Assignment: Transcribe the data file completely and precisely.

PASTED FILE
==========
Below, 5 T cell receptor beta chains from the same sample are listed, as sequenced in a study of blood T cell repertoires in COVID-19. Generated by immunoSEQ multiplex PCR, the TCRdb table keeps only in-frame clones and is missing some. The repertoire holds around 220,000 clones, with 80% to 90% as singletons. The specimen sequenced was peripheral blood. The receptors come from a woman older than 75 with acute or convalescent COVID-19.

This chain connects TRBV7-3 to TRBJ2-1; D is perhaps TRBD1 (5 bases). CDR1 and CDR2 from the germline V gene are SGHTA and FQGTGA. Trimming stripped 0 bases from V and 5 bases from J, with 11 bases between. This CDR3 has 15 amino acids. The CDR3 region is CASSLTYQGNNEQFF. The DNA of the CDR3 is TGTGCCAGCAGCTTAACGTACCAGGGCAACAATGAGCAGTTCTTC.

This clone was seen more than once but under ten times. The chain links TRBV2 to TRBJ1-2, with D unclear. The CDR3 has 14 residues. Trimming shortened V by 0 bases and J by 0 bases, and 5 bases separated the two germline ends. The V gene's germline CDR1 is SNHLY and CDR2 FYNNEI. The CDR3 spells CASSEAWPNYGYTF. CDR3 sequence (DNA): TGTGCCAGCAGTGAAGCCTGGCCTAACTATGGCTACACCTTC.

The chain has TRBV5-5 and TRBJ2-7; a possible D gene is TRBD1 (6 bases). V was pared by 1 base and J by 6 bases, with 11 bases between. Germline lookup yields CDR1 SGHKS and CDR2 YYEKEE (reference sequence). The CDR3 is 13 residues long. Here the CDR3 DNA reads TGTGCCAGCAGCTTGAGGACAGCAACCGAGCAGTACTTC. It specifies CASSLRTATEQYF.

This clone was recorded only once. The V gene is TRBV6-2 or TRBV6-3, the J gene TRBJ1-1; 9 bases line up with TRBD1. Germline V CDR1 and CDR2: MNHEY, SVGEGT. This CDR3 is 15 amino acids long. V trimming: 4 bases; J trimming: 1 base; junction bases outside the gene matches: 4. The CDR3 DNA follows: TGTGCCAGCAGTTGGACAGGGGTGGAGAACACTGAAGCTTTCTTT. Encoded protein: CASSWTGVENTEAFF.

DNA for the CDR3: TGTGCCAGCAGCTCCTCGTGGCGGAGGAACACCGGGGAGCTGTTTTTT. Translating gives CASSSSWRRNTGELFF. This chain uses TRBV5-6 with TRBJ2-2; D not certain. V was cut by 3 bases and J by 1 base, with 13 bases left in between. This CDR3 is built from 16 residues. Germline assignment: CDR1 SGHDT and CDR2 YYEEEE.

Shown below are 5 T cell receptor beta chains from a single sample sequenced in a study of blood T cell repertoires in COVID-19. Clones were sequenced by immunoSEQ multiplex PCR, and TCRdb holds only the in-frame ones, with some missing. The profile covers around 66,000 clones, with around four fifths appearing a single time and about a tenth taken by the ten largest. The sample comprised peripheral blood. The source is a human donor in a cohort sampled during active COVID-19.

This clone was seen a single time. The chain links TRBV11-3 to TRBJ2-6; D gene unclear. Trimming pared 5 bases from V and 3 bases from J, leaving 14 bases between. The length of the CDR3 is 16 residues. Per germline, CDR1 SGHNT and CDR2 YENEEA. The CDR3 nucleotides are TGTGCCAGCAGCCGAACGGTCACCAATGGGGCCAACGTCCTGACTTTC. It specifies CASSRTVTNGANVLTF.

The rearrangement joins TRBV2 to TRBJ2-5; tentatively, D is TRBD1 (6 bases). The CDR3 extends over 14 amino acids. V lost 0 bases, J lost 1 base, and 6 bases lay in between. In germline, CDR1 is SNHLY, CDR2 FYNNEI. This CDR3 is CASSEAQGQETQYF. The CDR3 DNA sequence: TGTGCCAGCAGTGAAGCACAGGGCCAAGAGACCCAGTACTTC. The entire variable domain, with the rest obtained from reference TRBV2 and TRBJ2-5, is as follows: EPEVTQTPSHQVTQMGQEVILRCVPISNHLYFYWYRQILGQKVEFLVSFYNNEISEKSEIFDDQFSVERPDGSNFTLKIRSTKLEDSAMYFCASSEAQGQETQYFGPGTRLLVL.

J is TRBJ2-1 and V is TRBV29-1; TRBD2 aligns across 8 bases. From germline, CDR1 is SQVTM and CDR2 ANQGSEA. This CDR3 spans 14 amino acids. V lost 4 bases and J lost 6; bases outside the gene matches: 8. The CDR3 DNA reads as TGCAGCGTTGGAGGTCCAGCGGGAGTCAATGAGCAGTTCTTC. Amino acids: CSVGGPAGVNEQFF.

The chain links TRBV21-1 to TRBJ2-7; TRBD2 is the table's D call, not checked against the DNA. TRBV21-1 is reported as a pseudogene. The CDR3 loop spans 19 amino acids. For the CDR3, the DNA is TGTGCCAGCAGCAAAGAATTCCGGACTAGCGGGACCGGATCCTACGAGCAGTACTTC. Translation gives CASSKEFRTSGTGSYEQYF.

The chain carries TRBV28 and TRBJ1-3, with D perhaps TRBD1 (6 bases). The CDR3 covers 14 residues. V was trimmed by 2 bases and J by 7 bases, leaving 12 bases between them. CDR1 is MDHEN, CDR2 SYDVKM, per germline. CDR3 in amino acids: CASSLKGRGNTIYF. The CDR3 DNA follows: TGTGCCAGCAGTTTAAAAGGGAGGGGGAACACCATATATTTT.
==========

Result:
Below, 5 T cell receptor beta chains from the same sample are listed, as sequenced in a study of blood T cell repertoires in COVID-19. Generated by immunoSEQ multiplex PCR, the TCRdb table keeps only in-frame clones and is missing some. The repertoire holds around 220,000 clones, with 80% to 90% as singletons. The specimen sequenced was peripheral blood. The receptors come from a woman older than 75 with acute or convalescent COVID-19.

This chain connects TRBV7-3 to TRBJ2-1; D is perhaps TRBD1 (5 bases). CDR1 and CDR2 from the germline V gene are SGHTA and FQGTGA. Trimming stripped 0 bases from V and 5 bases from J, with 11 bases between. This CDR3 has 15 amino acids. The CDR3 region is CASSLTYQGNNEQFF. The DNA of the CDR3 is TGTGCCAGCAGCTTAACGTACCAGGGCAACAATGAGCAGTTCTTC.

This clone was seen more than once but under ten times. The chain links TRBV2 to TRBJ1-2, with D unclear. The CDR3 has 14 residues. Trimming shortened V by 0 bases and J by 0 bases, and 5 bases separated the two germline ends. The V gene's germline CDR1 is SNHLY and CDR2 FYNNEI. The CDR3 spells CASSEAWPNYGYTF. CDR3 sequence (DNA): TGTGCCAGCAGTGAAGCCTGGCCTAACTATGGCTACACCTTC.

The chain has TRBV5-5 and TRBJ2-7; a possible D gene is TRBD1 (6 bases). V was pared by 1 base and J by 6 bases, with 11 bases between. Germline lookup yields CDR1 SGHKS and CDR2 YYEKEE (reference sequence). The CDR3 is 13 residues long. Here the CDR3 DNA reads TGTGCCAGCAGCTTGAGGACAGCAACCGAGCAGTACTTC. It specifies CASSLRTATEQYF.

This clone was recorded only once. The V gene is TRBV6-2 or TRBV6-3, the J gene TRBJ1-1; 9 bases line up with TRBD1. Germline V CDR1 and CDR2: MNHEY, SVGEGT. This CDR3 is 15 amino acids long. V trimming: 4 bases; J trimming: 1 base; junction bases outside the gene matches: 4. The CDR3 DNA follows: TGTGCCAGCAGTTGGACAGGGGTGGAGAACACTGAAGCTTTCTTT. Encoded protein: CASSWTGVENTEAFF.

DNA for the CDR3: TGTGCCAGCAGCTCCTCGTGGCGGAGGAACACCGGGGAGCTGTTTTTT. Translating gives CASSSSWRRNTGELFF. This chain uses TRBV5-6 with TRBJ2-2; D not certain. V was cut by 3 bases and J by 1 base, with 13 bases left in between. This CDR3 is built from 16 residues. Germline assignment: CDR1 SGHDT and CDR2 YYEEEE.

Shown below are 5 T cell receptor beta chains from a single sample sequenced in a study of blood T cell repertoires in COVID-19. Clones were sequenced by immunoSEQ multiplex PCR, and TCRdb holds only the in-frame ones, with some missing. The profile covers around 66,000 clones, with around four fifths appearing a single time and about a tenth taken by the ten largest. The sample comprised peripheral blood. The source is a human donor in a cohort sampled during active COVID-19.

This clone was seen a single time. The chain links TRBV11-3 to TRBJ2-6; D gene unclear. Trimming pared 5 bases from V and 3 bases from J, leaving 14 bases between. The length of the CDR3 is 16 residues. Per germline, CDR1 SGHNT and CDR2 YENEEA. The CDR3 nucleotides are TGTGCCAGCAGCCGAACGGTCACCAATGGGGCCAACGTCCTGACTTTC. It specifies CASSRTVTNGANVLTF.

The rearrangement joins TRBV2 to TRBJ2-5; tentatively, D is TRBD1 (6 bases). The CDR3 extends over 14 amino acids. V lost 0 bases, J lost 1 base, and 6 bases lay in between. In germline, CDR1 is SNHLY, CDR2 FYNNEI. This CDR3 is CASSEAQGQETQYF. The CDR3 DNA sequence: TGTGCCAGCAGTGAAGCACAGGGCCAAGAGACCCAGTACTTC. The entire variable domain, with the rest obtained from reference TRBV2 and TRBJ2-5, is as follows: EPEVTQTPSHQVTQMGQEVILRCVPISNHLYFYWYRQILGQKVEFLVSFYNNEISEKSEIFDDQFSVERPDGSNFTLKIRSTKLEDSAMYFCASSEAQGQETQYFGPGTRLLVL.

J is TRBJ2-1 and V is TRBV29-1; TRBD2 aligns across 8 bases. From germline, CDR1 is SQVTM and CDR2 ANQGSEA. This CDR3 spans 14 amino acids. V lost 4 bases and J lost 6; bases outside the gene matches: 8. The CDR3 DNA reads as TGCAGCGTTGGAGGTCCAGCGGGAGTCAATGAGCAGTTCTTC. Amino acids: CSVGGPAGVNEQFF.

The chain links TRBV21-1 to TRBJ2-7; TRBD2 is the table's D call, not checked against the DNA. TRBV21-1 is reported as a pseudogene. The CDR3 loop spans 19 amino acids. For the CDR3, the DNA is TGTGCCAGCAGCAAAGAATTCCGGACTAGCGGGACCGGATCCTACGAGCAGTACTTC. Translation gives CASSKEFRTSGTGSYEQYF.

The chain carries TRBV28 and TRBJ1-3, with D perhaps TRBD1 (6 bases). The CDR3 covers 14 residues. V was trimmed by 2 bases and J by 7 bases, leaving 12 bases between them. CDR1 is MDHEN, CDR2 SYDVKM, per germline. CDR3 in amino acids: CASSLKGRGNTIYF. The CDR3 DNA follows: TGTGCCAGCAGTTTAAAAGGGAGGGGGAACACCATATATTTT.